Robert H. Jackson was born on February 13, 1892 in Pennsylvania. Jackson moved with his family to upstate New York at a young age. After graduating high school, Jackson attended Albany Law School for a year. He then returned to Jamestown, New York to clerk in a lawyer's office and read for the bar. He became a member of the bar in New York in 1913. He is the last member of the Supreme Court to pass the bar examination without graduating from law school. Jackson was the epitome of the dedicated, savvy "country lawyer." For the next two decades, Jackson successfully practiced law. In 1928, Franklin Delano Roosevelt (FDR) became Governor of New York. Jackson worked informally with FDR during his two terms (4 years) as Governor. Jackson stumped for FDR during the latter's presidential bid in 1932, and in early 1934, Jackson left the private practice of law to work in the Roosevelt administration. In 1938, Jackson was appointed Solicitor General of the United States. The Solicitor General acts as the administration's voice before the Supreme Court, and also files amicus curiae (friend of the court) briefs in cases it deems important. In 1940, FDR appointed Attorney General Frank Murphy to the Court, and appointed Jackson to replace Murphy. Slightly more than a year later, Jackson was nominated to the Supreme Court seat vacated by Harlan Fiske Stone when he replaced Charles Evans Hughes as Chief Justice.
Like many New Dealers, Jackson was a strong proponent of nationalism. Early in his tenure on the Court, he wrote the Court's opinion in Wickard v. Filburn (1942), which laid to rest for over half a century claims made that Congress had violated the commerce clause. One of the great mysteries of Supreme Court history is why FDR's New Deal court never meshed. After a first term in which FDR made no appointments to the Supreme Court, he made nine (to seven different seats) in four years. Part of the reason is the personalities of those appointees did not mesh. Hugo Black was despised by Felix Frankfurter, who in turn was ridiculed and demeaned by William O. Douglas. Jackson and Black were involved in a terrific feud in the mid-1940s. Another part of the reason is that the New Deal Justices took different lessons from the Constitutional Crisis of 1937. For Frankfurter and Jackson, the Supreme Court was to exercise its power of judicial review (the power to declare Acts of Congress and state acts unconstitutional) sparingly. For Black and Douglas, the lesson was one of adherence literally to the text of the Constitution (Black), or suspicion of establishments in favor of individuals (Douglas). In any event, the New Deal Court was a fractured Court, unified by little other than their affection for and attraction to FDR and his policies.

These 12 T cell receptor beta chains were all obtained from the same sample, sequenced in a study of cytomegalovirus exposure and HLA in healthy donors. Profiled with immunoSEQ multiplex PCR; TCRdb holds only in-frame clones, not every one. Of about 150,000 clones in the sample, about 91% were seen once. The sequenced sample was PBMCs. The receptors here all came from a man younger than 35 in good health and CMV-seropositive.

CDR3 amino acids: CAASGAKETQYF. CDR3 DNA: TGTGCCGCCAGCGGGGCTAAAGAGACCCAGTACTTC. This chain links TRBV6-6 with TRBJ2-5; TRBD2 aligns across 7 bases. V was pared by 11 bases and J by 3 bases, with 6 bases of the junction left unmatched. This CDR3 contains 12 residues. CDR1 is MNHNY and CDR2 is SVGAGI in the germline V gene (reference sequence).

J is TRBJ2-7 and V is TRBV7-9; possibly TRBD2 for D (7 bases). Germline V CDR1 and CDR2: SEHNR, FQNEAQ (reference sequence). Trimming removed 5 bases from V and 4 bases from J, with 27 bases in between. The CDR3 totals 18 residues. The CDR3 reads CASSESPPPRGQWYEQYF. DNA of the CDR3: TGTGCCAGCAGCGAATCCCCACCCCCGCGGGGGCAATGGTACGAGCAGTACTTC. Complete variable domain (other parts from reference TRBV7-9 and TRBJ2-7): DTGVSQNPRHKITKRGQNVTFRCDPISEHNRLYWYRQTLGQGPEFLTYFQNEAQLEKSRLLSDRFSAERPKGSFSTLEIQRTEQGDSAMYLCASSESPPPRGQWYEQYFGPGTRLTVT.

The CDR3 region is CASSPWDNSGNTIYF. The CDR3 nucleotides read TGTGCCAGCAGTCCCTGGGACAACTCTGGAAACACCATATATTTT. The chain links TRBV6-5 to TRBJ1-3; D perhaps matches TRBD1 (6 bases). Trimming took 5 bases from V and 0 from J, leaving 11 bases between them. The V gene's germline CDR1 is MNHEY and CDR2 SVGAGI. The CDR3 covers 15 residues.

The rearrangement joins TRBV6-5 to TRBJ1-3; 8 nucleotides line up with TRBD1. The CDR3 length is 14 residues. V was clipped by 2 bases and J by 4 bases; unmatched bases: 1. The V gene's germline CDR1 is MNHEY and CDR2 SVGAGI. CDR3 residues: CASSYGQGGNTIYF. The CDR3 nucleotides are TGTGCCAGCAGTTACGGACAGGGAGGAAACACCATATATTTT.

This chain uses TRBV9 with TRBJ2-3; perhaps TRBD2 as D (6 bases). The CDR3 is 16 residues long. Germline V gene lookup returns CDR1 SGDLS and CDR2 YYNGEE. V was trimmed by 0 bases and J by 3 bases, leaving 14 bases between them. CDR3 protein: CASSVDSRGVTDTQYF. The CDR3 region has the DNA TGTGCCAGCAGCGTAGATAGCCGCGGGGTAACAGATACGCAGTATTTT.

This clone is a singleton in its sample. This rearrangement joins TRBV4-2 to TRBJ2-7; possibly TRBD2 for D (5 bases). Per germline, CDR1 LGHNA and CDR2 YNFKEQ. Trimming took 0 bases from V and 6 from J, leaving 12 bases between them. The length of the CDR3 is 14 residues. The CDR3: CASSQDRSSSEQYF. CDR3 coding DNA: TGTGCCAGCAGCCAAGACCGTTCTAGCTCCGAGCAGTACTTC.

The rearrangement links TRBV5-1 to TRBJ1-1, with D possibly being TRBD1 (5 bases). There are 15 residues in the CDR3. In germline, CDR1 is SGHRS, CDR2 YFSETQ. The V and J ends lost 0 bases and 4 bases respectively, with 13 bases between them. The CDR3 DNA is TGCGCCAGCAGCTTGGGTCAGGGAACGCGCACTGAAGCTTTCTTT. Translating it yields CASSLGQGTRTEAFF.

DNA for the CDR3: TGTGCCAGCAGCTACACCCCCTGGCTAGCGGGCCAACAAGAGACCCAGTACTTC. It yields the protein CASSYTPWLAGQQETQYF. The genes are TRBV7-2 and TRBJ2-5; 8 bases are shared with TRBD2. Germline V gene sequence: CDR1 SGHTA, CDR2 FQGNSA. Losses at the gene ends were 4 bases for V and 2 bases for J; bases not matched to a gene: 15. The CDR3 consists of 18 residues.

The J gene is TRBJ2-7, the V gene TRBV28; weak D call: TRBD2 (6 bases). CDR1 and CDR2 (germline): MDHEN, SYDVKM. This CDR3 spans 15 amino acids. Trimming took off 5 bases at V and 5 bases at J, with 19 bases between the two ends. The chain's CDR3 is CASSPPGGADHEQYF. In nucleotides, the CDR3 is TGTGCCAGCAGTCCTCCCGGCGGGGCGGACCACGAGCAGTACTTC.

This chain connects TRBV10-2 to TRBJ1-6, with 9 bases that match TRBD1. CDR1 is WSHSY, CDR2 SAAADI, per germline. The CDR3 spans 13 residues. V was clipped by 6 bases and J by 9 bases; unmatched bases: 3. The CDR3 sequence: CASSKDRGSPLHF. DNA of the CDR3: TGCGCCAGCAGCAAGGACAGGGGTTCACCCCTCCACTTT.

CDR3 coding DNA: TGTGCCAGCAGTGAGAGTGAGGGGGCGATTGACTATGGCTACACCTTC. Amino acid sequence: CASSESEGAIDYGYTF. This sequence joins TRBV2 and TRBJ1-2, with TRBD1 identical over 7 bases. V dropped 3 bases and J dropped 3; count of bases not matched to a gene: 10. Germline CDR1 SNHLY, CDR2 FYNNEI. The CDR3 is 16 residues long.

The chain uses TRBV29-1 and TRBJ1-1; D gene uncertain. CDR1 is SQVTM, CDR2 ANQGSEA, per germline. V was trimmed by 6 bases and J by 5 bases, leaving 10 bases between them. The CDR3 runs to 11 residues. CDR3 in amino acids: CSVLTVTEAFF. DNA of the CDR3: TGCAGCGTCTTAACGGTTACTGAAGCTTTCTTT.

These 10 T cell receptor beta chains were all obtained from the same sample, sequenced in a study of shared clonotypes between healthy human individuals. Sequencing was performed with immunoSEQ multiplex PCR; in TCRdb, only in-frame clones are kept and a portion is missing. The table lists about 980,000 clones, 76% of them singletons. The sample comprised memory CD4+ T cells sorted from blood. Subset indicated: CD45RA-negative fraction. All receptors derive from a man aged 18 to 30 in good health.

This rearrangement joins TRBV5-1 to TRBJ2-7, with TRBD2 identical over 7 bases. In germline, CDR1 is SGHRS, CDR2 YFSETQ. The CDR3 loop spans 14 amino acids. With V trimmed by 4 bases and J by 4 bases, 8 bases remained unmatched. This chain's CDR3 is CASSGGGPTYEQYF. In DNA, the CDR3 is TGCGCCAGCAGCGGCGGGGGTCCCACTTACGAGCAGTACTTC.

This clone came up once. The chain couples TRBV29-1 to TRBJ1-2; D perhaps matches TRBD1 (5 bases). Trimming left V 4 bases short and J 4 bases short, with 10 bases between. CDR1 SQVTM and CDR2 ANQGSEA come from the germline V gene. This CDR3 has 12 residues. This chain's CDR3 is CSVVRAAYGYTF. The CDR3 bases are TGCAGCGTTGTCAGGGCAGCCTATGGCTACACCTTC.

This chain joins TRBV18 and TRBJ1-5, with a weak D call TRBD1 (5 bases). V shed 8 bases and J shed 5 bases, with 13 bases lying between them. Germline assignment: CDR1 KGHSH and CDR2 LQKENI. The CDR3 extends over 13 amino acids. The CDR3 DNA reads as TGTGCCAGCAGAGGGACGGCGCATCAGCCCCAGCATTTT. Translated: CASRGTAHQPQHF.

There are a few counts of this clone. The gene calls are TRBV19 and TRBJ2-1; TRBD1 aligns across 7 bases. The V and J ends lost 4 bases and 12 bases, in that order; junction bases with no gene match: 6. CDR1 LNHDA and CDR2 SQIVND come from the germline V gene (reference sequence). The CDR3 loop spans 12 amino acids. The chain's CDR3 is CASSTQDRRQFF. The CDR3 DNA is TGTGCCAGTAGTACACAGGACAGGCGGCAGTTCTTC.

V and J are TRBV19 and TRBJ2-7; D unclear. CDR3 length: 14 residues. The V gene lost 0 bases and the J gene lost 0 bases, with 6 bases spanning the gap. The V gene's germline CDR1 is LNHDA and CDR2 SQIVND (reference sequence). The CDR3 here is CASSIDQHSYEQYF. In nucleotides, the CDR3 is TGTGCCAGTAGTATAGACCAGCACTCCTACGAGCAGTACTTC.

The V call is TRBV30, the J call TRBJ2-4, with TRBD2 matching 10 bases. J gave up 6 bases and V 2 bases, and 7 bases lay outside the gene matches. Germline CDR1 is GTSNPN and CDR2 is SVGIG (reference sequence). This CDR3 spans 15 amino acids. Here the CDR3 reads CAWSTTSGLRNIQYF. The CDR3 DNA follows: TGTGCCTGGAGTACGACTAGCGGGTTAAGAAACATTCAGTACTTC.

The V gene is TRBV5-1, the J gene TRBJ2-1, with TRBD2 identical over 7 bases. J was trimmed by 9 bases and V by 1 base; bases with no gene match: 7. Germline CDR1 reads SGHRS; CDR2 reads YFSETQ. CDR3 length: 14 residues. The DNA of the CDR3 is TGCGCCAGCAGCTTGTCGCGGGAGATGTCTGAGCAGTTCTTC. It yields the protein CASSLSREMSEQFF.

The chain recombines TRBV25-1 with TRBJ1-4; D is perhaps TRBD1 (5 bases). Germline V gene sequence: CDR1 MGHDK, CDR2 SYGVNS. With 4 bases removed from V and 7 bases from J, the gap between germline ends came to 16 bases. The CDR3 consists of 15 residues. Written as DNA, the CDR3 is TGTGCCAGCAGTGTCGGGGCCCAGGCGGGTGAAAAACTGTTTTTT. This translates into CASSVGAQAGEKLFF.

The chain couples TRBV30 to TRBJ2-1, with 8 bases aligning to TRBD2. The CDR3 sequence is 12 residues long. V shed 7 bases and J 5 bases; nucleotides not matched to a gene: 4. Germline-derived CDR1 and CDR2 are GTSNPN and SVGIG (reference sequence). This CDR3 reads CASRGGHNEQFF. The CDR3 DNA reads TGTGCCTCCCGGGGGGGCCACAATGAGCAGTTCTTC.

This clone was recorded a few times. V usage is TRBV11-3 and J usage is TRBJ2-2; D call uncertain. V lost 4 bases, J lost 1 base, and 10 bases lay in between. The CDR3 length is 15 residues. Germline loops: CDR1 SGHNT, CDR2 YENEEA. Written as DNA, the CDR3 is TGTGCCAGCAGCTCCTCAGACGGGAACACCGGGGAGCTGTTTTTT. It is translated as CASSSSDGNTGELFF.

In 1945, President Harry S Truman asked Jackson to serve as the United States' chief prosecutor at the Nuremberg War Trials following World War II. He did so, and his experience in Germany was unsatisfying. While Jackson was in Germany, Chief Justice Stone died. When Jackson had been appointed to the Court in 1941, he believed he had been promised the position of Chief Justice by FDR. But FDR was dead. Truman was inundated by supporters of both Jackson and Black. There is some evidence that suggests that both Jackson and Black were attempting to influence Truman by threatening to resign if the other was chosen, and eventually Truman nominated Fred Vinson. From Germany, Jackson exploded, publicizing the fact that Black had failed to recuse himself in a case involving Black's former law partner (the Jewell Ridge case), which resulted in a decision favoring the interests of the client of that former law partner. Although the feud between Jackson and Black later subsided, the event stained the Court's reputation.
Jackson was a consummate and uncommonly intelligent writer. His opinions sing. His most turn of phrase is from West Virginia Bd. of Educ. v. Barnette (1942). He stated: "If there is any fixed star in our constitutional constellation, it is that no official, high or petty, can prescribe what shall be orthodox in politics, nationalism, religion, or other matters of opinion."
Further reading: There is no good biography of Jackson, and there should be.